Almost without exception, the reform efforts under way will preserve the classroom as our children’s primary place of learning deep into the 21st century. This is profoundly disturbing because staying with classroom-based schools could permanently sink our chances of rebuilding our economy and restoring our shrinking middle class to its glory days….

“As the primary place for student learning, the classroom does not withstand the scrutiny of scientific research. Each student “constructs” knowledge based on his or her own past experiences. Because of this, the research demands a personalised education model to maximise individual student achievement. Classrooms, on the other hand, are based on the erroneous assumption that efficient delivery of content is the same as effective learning.”

The article mentions that Environmental scientists have published dozens of studies that show a close correlation between human productivity and space design.  Classroom design is something I have always found to be both intriguing and challenging (in another life I would love to be an interior designer.)  

I know how a space looks and feels goes a long way to making me feel a certain way (my crowded, cluttered office doesn’t make me feel particularly creative) but if it is indeed so closely linked to productivity, shouldn’t there be a lot more care and effort ($) put into our Learning/Working/Living Spaces?

What could these revamped learning spaces look like??  The answers to this depends on your answer to these questions:

How should students learn?

Where should students should learn?

With whom should students learn?

Nair says, “We may conclude that it makes no sense to break down the school day into fixed “periods,” and that state standards can be better met via interdisciplinary and real-world projects….

How often have we as teachers, pulled children away from work that they are completely absorbed in, have found their flow,”simply because it is time to go to music class?

It’s Time to get rid of schedules: Photo: Unsplash

Nair says “we may not necessarily get rid of classrooms, but instead redesign them to operate as “learning studios” alongside common areas reclaimed from hallways that vastly expand available space and allow better teaching and learning. In many parts of the country, limited classroom space can be significantly expanded by utilising adjacent open areas while simultaneously improving daylight, access to fresh air, and connections to nature.”

Authentic Music integration while breaking down classroom walls: All of Kindergarten joining in song at the end of Outdoor Learning.  Photo credit: an unknown sneaky monkey who borrowed my iPad.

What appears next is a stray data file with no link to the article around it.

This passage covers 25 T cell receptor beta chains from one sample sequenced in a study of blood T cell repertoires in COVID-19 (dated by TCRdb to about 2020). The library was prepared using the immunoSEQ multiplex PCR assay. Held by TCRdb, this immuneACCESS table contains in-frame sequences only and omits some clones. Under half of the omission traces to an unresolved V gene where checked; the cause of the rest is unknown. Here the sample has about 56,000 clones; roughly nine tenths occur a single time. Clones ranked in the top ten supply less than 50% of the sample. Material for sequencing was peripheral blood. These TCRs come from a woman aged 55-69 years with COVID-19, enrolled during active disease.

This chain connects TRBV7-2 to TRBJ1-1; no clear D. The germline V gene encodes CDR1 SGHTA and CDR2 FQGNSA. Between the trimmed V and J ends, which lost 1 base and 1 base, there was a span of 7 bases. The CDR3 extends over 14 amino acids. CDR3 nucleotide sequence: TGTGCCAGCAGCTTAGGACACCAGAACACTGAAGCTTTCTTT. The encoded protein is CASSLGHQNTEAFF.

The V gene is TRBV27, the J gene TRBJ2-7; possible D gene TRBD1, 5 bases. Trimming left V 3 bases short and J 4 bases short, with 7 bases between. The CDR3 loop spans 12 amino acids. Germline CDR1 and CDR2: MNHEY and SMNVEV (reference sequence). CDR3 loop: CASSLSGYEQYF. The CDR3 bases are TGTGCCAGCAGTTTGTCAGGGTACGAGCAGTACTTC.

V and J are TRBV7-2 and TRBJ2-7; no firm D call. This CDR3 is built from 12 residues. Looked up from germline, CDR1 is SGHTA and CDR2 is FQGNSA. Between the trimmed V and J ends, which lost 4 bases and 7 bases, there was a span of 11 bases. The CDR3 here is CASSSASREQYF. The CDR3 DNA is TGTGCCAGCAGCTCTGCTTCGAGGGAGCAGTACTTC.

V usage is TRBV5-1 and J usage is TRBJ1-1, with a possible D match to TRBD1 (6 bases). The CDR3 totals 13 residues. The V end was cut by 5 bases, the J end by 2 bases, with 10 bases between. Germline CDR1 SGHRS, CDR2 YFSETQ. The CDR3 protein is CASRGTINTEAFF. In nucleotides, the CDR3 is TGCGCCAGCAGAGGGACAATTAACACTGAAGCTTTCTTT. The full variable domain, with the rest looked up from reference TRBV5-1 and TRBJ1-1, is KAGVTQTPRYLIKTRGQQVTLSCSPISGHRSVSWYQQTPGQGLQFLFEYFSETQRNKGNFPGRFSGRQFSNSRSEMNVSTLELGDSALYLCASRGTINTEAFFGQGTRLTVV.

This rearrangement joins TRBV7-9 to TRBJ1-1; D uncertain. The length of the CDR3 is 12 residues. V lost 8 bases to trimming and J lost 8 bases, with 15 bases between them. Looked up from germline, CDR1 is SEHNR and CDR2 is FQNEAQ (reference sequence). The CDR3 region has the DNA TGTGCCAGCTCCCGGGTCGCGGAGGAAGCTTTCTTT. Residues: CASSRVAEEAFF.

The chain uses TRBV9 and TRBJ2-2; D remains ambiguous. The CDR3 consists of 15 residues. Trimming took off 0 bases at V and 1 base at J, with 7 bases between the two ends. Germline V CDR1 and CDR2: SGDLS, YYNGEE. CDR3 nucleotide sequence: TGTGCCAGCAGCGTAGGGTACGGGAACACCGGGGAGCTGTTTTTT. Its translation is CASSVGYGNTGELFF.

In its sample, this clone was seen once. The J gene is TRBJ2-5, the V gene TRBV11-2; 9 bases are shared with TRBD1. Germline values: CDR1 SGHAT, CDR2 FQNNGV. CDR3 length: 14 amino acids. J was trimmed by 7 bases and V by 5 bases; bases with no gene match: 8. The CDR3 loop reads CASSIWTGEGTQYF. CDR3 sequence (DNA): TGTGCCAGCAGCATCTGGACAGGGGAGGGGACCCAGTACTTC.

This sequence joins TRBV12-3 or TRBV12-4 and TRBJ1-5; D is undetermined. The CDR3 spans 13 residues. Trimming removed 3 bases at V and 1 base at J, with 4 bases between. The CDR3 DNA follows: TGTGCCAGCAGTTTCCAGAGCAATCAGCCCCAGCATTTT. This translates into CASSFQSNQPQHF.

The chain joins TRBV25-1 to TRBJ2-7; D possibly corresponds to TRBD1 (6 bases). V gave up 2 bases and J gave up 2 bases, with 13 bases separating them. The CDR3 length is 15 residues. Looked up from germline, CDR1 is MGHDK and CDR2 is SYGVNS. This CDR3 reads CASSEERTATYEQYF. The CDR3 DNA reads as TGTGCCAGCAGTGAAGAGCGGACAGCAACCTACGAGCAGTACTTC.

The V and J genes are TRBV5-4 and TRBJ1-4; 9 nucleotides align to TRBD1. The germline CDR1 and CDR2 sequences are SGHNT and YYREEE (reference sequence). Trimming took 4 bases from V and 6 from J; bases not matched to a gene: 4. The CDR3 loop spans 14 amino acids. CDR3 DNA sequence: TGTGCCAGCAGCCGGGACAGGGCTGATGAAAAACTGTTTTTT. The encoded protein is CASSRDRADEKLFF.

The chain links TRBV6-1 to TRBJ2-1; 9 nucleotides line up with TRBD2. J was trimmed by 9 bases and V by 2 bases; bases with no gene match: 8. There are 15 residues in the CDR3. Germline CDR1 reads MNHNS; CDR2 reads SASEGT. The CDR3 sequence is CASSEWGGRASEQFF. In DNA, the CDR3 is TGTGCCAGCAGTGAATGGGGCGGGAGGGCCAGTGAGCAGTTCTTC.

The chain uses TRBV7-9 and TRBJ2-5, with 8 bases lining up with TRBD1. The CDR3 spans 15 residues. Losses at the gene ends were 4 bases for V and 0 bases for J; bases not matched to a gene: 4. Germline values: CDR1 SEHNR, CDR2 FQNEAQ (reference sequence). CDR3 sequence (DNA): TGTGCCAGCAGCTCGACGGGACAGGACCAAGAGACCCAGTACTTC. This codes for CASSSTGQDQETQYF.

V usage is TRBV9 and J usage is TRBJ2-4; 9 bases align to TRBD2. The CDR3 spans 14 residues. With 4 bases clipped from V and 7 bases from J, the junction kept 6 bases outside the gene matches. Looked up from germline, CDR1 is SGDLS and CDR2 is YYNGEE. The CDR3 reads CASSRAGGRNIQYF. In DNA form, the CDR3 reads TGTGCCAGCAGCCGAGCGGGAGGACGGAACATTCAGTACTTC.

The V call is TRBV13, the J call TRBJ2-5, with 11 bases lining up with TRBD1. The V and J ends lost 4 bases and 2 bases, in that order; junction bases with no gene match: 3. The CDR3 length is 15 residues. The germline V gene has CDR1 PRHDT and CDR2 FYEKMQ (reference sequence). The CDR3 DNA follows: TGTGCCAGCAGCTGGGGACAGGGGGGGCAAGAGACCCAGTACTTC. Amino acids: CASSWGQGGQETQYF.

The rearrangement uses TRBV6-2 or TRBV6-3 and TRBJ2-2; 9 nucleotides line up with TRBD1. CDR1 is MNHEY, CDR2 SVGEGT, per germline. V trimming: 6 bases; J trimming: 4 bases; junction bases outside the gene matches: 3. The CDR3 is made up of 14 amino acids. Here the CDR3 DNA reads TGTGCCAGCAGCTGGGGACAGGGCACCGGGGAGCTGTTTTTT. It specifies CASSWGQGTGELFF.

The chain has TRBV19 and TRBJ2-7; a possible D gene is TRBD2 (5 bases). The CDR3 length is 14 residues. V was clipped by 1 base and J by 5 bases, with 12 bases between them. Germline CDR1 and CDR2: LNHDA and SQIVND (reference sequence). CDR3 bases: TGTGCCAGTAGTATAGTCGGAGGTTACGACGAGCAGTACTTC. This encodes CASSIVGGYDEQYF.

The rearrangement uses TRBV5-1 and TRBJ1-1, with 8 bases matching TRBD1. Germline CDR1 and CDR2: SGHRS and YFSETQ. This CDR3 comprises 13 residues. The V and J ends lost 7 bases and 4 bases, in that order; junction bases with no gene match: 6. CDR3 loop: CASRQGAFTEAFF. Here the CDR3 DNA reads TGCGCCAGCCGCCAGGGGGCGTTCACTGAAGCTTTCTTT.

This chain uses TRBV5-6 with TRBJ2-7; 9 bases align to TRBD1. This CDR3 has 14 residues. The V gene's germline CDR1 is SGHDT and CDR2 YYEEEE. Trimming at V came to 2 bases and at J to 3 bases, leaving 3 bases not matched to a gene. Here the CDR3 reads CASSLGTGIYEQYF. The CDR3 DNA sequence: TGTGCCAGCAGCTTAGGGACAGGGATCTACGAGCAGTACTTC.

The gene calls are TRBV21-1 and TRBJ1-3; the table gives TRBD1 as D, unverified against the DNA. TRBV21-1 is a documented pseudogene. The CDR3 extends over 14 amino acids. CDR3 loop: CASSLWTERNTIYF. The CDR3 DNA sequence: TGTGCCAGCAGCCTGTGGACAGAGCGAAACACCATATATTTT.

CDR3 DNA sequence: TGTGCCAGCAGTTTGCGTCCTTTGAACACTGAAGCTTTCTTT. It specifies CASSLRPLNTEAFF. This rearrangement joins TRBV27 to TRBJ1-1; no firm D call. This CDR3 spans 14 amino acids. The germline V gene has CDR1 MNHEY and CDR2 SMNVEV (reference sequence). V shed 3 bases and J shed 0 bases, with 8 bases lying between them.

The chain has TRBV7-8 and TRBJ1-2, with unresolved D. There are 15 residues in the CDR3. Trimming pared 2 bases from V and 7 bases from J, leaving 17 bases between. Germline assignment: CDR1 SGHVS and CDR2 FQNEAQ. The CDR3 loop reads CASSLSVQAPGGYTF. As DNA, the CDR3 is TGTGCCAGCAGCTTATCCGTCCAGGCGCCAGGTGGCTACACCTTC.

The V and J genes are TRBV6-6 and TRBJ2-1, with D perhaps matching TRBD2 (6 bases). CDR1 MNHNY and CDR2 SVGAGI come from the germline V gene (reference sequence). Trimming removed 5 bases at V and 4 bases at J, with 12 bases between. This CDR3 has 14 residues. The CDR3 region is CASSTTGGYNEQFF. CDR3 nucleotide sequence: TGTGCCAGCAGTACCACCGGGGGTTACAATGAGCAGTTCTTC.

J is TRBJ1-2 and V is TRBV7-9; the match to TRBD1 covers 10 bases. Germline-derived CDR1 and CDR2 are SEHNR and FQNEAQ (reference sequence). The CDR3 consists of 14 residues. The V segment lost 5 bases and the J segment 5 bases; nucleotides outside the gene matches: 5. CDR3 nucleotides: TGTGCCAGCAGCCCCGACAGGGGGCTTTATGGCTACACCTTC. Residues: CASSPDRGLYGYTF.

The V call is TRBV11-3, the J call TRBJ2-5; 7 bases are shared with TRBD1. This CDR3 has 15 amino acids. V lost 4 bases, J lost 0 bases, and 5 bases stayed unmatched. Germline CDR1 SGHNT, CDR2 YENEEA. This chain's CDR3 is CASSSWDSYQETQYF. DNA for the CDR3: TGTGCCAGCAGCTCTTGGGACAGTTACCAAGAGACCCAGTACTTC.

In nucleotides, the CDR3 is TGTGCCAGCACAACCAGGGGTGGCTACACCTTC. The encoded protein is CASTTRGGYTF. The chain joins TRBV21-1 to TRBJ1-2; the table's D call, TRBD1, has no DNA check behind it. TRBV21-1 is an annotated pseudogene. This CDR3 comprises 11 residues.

When discussing forward thinking considerations towards space, the Reggio Emilia approach cannot be omitted.  Google “Environment as the Third Teacher” and you will find dozens of blogs and pictures showing beautiful arrangements of materials and gorgeous, light filled spaces.

Beyond the Four Walls: The Piazza Common Space, in a Reggio Emilia PreSchool. Photo by Vincenzo Mainardi – Own work, CC BY-SA 3.0, https://commons.wikimedia.org/w/index.php?curid=17908980
The Future:  Open, flexible Spaces with access to Outdoors.  Photo By Caterooni – Own work, CC BY-SA 4.0, https://commons.wikimedia.org/w/index.php?curid=49340739

ISZL’s Early Years approach is certainly Reggio inspired, in terms of our consideration of materials, time and space. Our Swiss environment and the local culture place a huge importance on playing outdoors, so the children have upwards of 2 hours a day outside in fresh, mountain air, with regular visits to a nearby forest.

Future of Learning: Early Years students in the forest. Photo source: Shared EY1 Google Drive. Collaborative teaching and photo sharing!
More authentic learning spaces in ISZL’s Early Years Playground.  Photo: Holly Fraser

Our youngest students’ walls have expanded as their teachers have carefully considered and chosen to allow all of their students to mix and mingle and choose freely to visit the different classrooms, each set up with a different focus: The Role Play Room, Art Studio or Construction Room (typically with a STEM focussed provocation).

I see this model spreading to other  parts of the school (kindergarten has reclaimed a boot room and transformed it into a shared Art Studio) and can only hope the trend continues.

Another hope for future change is a move away from a focus on grades and other external rewards.  Our current practice, according to Dan Pink’s research, Drive: The Surprising Truth About What Motivates Us, has serious implications. His research finds that rewards can improve performance when it is a mechanical skills, but when a task requires “Rudimentary cognitive skill,” performance is impeded when reward is introduced. “When a task is simple, algorithmic, if you do this then you get this…yes works, but when task is more creative…rewards do not work.”

If future success requires our students to be creative and use more than “rudimentary cognitive skills” then we need to seriously reconsider our reporting and grading systems.

There are numerous obstacles, but I see the future of school as bright, but change is necessary and incredibly slow.  

Young Students Making Meaning with Makey Makeys

Young students Making Meaning using Makey Makeys

Playing the “playdough piano”    

Good speakers are key for using makey makeys in a loud class!

Rocking out to Billie Jean:  Getting the beat just right is highly entertaining and motivating.

Students figure out how things work by playing with them & developing theories.    

“It doesn’t work…”

 “Because we don’t have the bracelet!” (the ‘grounding’ wire)

Students jump on an aluminum foil ‘Dance Floor’ and Makey Makey to play Super Mario Bros and build perseverance and confidence.

“I did it without falling!”

Students then play with their older buddies and learn more about electricity and conductivity: by holding the alligator clips, we are conductive and can become the piano, too!

A HUMAN PIANO?!

Exploring and learning about electricity, energy, sound, conductivity and circuits is fun with Makey Makeys! Learning from older buddies is helpful and motivating, and older buddies have the opportunity to explain their thinking.  Both groups are co-constructing their understanding.

Developing an understanding about how things work and how energy travels is accessible for ALL ages. They may not understand exactly how electricity works…but then again, do you?
 
 
 
 

 

My 3 year old twins exploring, testing theories and making sounds
 
 
Does a pencil work as well as my finger?
 
 
Let’s try it out and see.